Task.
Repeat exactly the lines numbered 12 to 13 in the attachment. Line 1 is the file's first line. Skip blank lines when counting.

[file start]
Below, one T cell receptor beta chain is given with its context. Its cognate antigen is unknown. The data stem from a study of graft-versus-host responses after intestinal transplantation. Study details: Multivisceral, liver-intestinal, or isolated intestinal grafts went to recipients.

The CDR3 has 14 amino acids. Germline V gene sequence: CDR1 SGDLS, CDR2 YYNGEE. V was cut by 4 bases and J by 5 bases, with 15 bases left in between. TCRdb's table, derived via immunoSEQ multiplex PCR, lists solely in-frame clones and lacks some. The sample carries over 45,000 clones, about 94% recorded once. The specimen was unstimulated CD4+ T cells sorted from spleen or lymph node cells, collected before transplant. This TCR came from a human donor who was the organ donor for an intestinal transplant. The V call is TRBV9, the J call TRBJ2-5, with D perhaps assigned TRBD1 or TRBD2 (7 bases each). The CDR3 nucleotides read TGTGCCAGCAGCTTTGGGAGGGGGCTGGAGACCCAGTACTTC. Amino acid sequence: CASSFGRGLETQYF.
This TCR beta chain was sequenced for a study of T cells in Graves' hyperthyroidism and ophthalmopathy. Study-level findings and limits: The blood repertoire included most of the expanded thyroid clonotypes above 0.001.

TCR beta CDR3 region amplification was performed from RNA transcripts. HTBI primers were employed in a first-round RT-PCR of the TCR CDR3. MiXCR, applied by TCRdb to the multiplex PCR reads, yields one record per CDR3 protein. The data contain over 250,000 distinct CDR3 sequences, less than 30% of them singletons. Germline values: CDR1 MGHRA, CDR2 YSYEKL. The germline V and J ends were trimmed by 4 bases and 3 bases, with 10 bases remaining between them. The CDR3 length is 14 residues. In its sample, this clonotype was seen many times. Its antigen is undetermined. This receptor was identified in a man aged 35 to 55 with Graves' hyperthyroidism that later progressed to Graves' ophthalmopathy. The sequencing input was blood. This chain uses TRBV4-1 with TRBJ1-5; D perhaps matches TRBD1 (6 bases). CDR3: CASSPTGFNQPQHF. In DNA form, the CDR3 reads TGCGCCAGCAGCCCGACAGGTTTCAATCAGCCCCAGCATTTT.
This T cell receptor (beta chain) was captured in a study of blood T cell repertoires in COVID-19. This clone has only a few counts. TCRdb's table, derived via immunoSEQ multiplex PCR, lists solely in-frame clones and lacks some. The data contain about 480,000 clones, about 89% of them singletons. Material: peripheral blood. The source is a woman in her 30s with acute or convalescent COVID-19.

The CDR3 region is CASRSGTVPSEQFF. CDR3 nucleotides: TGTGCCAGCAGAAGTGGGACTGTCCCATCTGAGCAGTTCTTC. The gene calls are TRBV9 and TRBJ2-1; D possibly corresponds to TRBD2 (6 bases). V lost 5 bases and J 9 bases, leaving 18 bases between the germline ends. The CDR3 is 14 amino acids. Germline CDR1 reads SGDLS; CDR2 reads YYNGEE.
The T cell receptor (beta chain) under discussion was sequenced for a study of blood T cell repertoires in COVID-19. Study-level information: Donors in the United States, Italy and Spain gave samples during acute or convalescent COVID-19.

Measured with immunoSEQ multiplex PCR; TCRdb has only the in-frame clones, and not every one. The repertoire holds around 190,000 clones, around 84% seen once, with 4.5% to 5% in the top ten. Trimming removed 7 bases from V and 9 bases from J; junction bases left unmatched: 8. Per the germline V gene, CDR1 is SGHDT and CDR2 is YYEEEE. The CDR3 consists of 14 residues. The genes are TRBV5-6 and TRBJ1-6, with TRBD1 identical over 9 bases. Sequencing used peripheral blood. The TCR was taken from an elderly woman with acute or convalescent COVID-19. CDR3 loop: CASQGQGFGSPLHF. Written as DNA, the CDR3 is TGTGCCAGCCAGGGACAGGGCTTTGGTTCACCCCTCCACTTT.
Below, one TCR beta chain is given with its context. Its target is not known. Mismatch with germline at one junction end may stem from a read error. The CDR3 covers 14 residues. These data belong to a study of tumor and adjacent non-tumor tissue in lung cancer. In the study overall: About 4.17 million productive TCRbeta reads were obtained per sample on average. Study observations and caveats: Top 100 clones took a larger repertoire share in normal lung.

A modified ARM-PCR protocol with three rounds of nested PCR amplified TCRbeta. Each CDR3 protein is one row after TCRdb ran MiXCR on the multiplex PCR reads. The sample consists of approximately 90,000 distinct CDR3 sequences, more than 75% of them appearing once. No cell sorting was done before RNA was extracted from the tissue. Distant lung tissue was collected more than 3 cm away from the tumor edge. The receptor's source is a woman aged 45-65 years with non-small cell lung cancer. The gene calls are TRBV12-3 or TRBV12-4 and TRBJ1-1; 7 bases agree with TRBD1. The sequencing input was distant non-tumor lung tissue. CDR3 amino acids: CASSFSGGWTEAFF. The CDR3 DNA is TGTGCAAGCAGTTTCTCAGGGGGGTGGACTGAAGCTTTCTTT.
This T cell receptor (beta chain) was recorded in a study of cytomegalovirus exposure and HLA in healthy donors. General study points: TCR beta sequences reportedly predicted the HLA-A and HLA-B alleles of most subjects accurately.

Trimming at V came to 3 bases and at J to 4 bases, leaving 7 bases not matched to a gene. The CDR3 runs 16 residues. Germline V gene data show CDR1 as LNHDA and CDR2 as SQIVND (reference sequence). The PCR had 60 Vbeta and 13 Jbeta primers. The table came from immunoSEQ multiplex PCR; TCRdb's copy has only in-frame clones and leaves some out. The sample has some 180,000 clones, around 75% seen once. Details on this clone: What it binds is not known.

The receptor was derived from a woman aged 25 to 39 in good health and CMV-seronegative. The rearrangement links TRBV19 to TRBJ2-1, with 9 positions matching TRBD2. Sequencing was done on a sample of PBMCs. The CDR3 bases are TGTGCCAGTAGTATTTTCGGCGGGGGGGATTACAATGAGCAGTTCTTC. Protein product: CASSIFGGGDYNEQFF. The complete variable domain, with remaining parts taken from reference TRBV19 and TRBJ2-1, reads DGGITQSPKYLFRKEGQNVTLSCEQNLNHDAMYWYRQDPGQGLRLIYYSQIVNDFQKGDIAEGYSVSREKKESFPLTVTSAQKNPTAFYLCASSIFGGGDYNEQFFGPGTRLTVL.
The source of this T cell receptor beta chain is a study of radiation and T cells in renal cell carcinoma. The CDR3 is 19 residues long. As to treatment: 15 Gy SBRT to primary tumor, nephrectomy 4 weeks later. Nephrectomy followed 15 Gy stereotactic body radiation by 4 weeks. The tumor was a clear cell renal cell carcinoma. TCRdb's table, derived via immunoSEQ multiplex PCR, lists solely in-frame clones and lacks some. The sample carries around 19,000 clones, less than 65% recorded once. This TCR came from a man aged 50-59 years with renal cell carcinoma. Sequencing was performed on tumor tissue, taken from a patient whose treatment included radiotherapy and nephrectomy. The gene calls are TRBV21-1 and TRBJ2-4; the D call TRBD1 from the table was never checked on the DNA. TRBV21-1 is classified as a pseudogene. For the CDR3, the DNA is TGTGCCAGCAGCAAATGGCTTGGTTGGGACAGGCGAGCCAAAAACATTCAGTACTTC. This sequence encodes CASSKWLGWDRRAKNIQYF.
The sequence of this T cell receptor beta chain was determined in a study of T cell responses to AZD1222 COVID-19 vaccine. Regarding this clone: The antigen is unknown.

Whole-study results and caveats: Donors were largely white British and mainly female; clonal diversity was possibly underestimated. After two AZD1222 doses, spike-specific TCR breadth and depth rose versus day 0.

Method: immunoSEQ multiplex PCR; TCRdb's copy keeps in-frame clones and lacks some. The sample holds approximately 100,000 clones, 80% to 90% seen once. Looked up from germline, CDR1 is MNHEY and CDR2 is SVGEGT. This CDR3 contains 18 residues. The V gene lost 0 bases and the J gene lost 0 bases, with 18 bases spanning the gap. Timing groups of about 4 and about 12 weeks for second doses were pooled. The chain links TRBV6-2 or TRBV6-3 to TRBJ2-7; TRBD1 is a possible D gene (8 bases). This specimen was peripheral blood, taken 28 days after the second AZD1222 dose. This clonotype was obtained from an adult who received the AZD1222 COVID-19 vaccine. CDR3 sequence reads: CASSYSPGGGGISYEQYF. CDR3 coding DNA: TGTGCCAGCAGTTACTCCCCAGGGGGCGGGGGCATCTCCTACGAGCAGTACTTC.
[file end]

Trimming at V came to 3 bases and at J to 4 bases, leaving 7 bases not matched to a gene. The CDR3 runs 16 residues. Germline V gene data show CDR1 as LNHDA and CDR2 as SQIVND (reference sequence). The PCR had 60 Vbeta and 13 Jbeta primers. The table came from immunoSEQ multiplex PCR; TCRdb's copy has only in-frame clones and leaves some out. The sample has some 180,000 clones, around 75% seen once. Details on this clone: What it binds is not known.

The receptor was derived from a woman aged 25 to 39 in good health and CMV-seronegative. The rearrangement links TRBV19 to TRBJ2-1, with 9 positions matching TRBD2. Sequencing was done on a sample of PBMCs. The CDR3 bases are TGTGCCAGTAGTATTTTCGGCGGGGGGGATTACAATGAGCAGTTCTTC. Protein product: CASSIFGGGDYNEQFF. The complete variable domain, with remaining parts taken from reference TRBV19 and TRBJ2-1, reads DGGITQSPKYLFRKEGQNVTLSCEQNLNHDAMYWYRQDPGQGLRLIYYSQIVNDFQKGDIAEGYSVSREKKESFPLTVTSAQKNPTAFYLCASSIFGGGDYNEQFFGPGTRLTVL.